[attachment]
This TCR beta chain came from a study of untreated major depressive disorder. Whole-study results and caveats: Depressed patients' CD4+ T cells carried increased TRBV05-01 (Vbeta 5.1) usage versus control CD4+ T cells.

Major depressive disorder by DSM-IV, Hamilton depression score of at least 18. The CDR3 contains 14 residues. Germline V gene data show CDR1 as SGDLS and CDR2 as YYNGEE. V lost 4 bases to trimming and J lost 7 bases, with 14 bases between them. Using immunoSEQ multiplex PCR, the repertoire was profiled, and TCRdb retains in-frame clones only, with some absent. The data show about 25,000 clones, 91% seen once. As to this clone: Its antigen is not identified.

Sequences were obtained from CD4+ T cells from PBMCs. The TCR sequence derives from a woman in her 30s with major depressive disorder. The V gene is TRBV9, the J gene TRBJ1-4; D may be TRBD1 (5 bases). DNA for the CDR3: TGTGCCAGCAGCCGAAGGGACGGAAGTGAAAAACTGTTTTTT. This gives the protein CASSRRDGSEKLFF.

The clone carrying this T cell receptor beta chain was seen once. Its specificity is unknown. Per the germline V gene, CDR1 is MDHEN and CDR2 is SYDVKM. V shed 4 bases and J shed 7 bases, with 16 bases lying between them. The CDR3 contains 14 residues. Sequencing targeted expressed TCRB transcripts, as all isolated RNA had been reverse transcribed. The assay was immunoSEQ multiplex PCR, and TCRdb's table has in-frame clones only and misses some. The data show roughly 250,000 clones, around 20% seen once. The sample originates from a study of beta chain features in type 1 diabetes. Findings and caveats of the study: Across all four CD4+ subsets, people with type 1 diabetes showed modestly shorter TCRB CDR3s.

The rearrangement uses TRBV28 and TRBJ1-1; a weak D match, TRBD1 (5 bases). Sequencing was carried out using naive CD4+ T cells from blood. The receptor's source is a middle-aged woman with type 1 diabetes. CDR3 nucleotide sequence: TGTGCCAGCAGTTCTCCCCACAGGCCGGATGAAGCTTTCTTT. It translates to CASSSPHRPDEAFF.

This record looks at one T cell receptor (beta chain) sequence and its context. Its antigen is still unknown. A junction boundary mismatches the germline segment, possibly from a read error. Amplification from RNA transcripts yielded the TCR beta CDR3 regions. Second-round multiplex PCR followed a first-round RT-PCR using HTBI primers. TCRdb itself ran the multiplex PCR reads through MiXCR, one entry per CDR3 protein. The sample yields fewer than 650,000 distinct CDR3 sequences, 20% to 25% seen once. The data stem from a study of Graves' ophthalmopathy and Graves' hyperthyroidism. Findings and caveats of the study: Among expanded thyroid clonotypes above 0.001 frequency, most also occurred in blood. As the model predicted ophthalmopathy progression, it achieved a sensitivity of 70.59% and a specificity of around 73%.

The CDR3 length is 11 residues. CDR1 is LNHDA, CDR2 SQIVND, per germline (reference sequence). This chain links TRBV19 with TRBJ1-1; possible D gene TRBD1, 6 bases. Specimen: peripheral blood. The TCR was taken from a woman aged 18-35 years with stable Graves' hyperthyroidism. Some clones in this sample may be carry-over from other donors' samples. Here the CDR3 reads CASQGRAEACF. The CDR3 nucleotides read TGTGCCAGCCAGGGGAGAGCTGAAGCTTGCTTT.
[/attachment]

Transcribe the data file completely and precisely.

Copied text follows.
This TCR beta chain came from a study of untreated major depressive disorder. Whole-study results and caveats: Depressed patients' CD4+ T cells carried increased TRBV05-01 (Vbeta 5.1) usage versus control CD4+ T cells.

Major depressive disorder by DSM-IV, Hamilton depression score of at least 18. The CDR3 contains 14 residues. Germline V gene data show CDR1 as SGDLS and CDR2 as YYNGEE. V lost 4 bases to trimming and J lost 7 bases, with 14 bases between them. Using immunoSEQ multiplex PCR, the repertoire was profiled, and TCRdb retains in-frame clones only, with some absent. The data show about 25,000 clones, 91% seen once. As to this clone: Its antigen is not identified.

Sequences were obtained from CD4+ T cells from PBMCs. The TCR sequence derives from a woman in her 30s with major depressive disorder. The V gene is TRBV9, the J gene TRBJ1-4; D may be TRBD1 (5 bases). DNA for the CDR3: TGTGCCAGCAGCCGAAGGGACGGAAGTGAAAAACTGTTTTTT. This gives the protein CASSRRDGSEKLFF.

The clone carrying this T cell receptor beta chain was seen once. Its specificity is unknown. Per the germline V gene, CDR1 is MDHEN and CDR2 is SYDVKM. V shed 4 bases and J shed 7 bases, with 16 bases lying between them. The CDR3 contains 14 residues. Sequencing targeted expressed TCRB transcripts, as all isolated RNA had been reverse transcribed. The assay was immunoSEQ multiplex PCR, and TCRdb's table has in-frame clones only and misses some. The data show roughly 250,000 clones, around 20% seen once. The sample originates from a study of beta chain features in type 1 diabetes. Findings and caveats of the study: Across all four CD4+ subsets, people with type 1 diabetes showed modestly shorter TCRB CDR3s.

The rearrangement uses TRBV28 and TRBJ1-1; a weak D match, TRBD1 (5 bases). Sequencing was carried out using naive CD4+ T cells from blood. The receptor's source is a middle-aged woman with type 1 diabetes. CDR3 nucleotide sequence: TGTGCCAGCAGTTCTCCCCACAGGCCGGATGAAGCTTTCTTT. It translates to CASSSPHRPDEAFF.

This record looks at one T cell receptor (beta chain) sequence and its context. Its antigen is still unknown. A junction boundary mismatches the germline segment, possibly from a read error. Amplification from RNA transcripts yielded the TCR beta CDR3 regions. Second-round multiplex PCR followed a first-round RT-PCR using HTBI primers. TCRdb itself ran the multiplex PCR reads through MiXCR, one entry per CDR3 protein. The sample yields fewer than 650,000 distinct CDR3 sequences, 20% to 25% seen once. The data stem from a study of Graves' ophthalmopathy and Graves' hyperthyroidism. Findings and caveats of the study: Among expanded thyroid clonotypes above 0.001 frequency, most also occurred in blood. As the model predicted ophthalmopathy progression, it achieved a sensitivity of 70.59% and a specificity of around 73%.

The CDR3 length is 11 residues. CDR1 is LNHDA, CDR2 SQIVND, per germline (reference sequence). This chain links TRBV19 with TRBJ1-1; possible D gene TRBD1, 6 bases. Specimen: peripheral blood. The TCR was taken from a woman aged 18-35 years with stable Graves' hyperthyroidism. Some clones in this sample may be carry-over from other donors' samples. Here the CDR3 reads CASQGRAEACF. The CDR3 nucleotides read TGTGCCAGCCAGGGGAGAGCTGAAGCTTGCTTT.